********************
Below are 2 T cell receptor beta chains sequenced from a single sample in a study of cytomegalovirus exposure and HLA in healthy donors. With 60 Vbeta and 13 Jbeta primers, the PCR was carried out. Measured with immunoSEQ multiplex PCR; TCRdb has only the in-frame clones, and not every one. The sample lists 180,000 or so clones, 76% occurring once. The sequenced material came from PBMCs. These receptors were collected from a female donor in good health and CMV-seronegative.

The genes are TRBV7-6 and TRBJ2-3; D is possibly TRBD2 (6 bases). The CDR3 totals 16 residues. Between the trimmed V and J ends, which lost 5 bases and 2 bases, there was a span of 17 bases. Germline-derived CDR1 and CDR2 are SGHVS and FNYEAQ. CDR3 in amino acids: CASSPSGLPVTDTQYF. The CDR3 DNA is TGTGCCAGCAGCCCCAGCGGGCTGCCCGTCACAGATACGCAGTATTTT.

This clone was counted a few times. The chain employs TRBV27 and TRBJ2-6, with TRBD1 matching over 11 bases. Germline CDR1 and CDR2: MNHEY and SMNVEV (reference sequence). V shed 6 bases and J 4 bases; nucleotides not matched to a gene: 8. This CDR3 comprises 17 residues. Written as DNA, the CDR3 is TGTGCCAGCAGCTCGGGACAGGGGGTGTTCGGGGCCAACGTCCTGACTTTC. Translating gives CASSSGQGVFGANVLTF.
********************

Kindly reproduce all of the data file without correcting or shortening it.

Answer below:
Below are 2 T cell receptor beta chains sequenced from a single sample in a study of cytomegalovirus exposure and HLA in healthy donors. With 60 Vbeta and 13 Jbeta primers, the PCR was carried out. Measured with immunoSEQ multiplex PCR; TCRdb has only the in-frame clones, and not every one. The sample lists 180,000 or so clones, 76% occurring once. The sequenced material came from PBMCs. These receptors were collected from a female donor in good health and CMV-seronegative.

The genes are TRBV7-6 and TRBJ2-3; D is possibly TRBD2 (6 bases). The CDR3 totals 16 residues. Between the trimmed V and J ends, which lost 5 bases and 2 bases, there was a span of 17 bases. Germline-derived CDR1 and CDR2 are SGHVS and FNYEAQ. CDR3 in amino acids: CASSPSGLPVTDTQYF. The CDR3 DNA is TGTGCCAGCAGCCCCAGCGGGCTGCCCGTCACAGATACGCAGTATTTT.

This clone was counted a few times. The chain employs TRBV27 and TRBJ2-6, with TRBD1 matching over 11 bases. Germline CDR1 and CDR2: MNHEY and SMNVEV (reference sequence). V shed 6 bases and J 4 bases; nucleotides not matched to a gene: 8. This CDR3 comprises 17 residues. Written as DNA, the CDR3 is TGTGCCAGCAGCTCGGGACAGGGGGTGTTCGGGGCCAACGTCCTGACTTTC. Translating gives CASSSGQGVFGANVLTF.